E. Example Intersections

Two different intersection types are solved using triangle- and arc-based methods to demonstrate the different computation process. Additional decimal places will be carried in computations to minimize rounding errors.

1. Distance-distance

Given the information on the diagram, determine the coordinates of point 101.



Figure E-1
Distance-distance example


Step (1) For both methods is to inverse along the base line 30-20

a. Triangle-based method

Step (2) Compute angle at 30 by Law of Cosines.

Step (3) Compute direction from 30 to 101.

Step (4) Perform a forward computation from 30 to 101.


Math Check: Compute coordinates from 20.

Step (1) Compute angle at 20 by Law of Sines.

Step (2) Compute direction from 20 to 101.

Step (3) Perform a forward computation from 20 to 101.

Both coordinates check.


b. Arc-based method

Step (2) Set up and solve Equations D-6 through D-9.

Step (3) Use Equations D-10 and D-11 to compute the two intersection points

Step (4) Of the two, select the appropriate intersection point.

Point 101 is located southwest of the base line.

Point North East From base line
1011 5077.015 1363.991 north east
1012 4574.617 1085.956 south west

The correct intersection point is 1012: (4754.617 ft N, 1085.956 ft E), same as the triangle-based solution.


2. Direction-distance

Figure xx-2 is a diagram of a base line and an intersection point.

Figure E-2
Direction-distance example

Coordinates of the base line end points are:

Point North (ft) East (ft)
J 1419.51 3511.69
K 2056.64 2341.36

The azimuth from point J to point T is 329°46'45"; the distance from point K to point T is 738.15 ft.

What are the coordinates of point T?

Step (1) Inverse the base line from point K to point J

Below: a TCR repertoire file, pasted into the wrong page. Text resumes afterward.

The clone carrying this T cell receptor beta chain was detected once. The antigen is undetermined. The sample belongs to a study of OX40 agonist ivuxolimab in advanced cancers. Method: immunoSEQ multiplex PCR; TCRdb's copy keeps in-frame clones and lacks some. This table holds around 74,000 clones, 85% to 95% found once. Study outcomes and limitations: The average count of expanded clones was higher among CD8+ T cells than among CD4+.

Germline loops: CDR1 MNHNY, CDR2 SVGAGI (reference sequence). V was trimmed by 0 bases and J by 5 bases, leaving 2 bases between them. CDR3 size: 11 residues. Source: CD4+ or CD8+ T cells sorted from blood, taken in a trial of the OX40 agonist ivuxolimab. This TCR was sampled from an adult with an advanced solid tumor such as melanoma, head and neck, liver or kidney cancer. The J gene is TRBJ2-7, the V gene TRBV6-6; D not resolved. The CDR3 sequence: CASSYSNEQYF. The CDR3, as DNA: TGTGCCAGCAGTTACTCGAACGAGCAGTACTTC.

a. Triangle-based method

To get point T's coordinates, we'll perform a forward computation from K.

Step (2) Compute the angle at J

Step (3) Use Law of Sines to compute angle at T

Remember that we have to check the angle returned by the Law of Sines because it will always be <90°.

From the diagram, T is greater than 90° so it must be subtracted from 180°

Step (4) Compute angle at K from the Angle Condition

Step (5) Compute azimuth from point K to point T

Step (6) Forward compute from point K

The math check is to compute the coordinates from point J

Step (1) Compute distance from point J using Law of Sines

Step (2) Forward compute from point J


b. Arc-based method

Because the direction can intersect the arc at two points, we'll extend the diagram a bit to visualize the possibilities, Figure XX-XX.

Figure E-3
Direction-distance arc example

Step (2) Set up and solve Equations D-12 through D-15.

Step (3) Pick the correct distance and compute the coordinates

From Figure E-3, the correct distance dQ is the shorter one: 878.915,. Using that distance, perform a forward computation

The coordinates of point T are the same as those from the triangle-based method.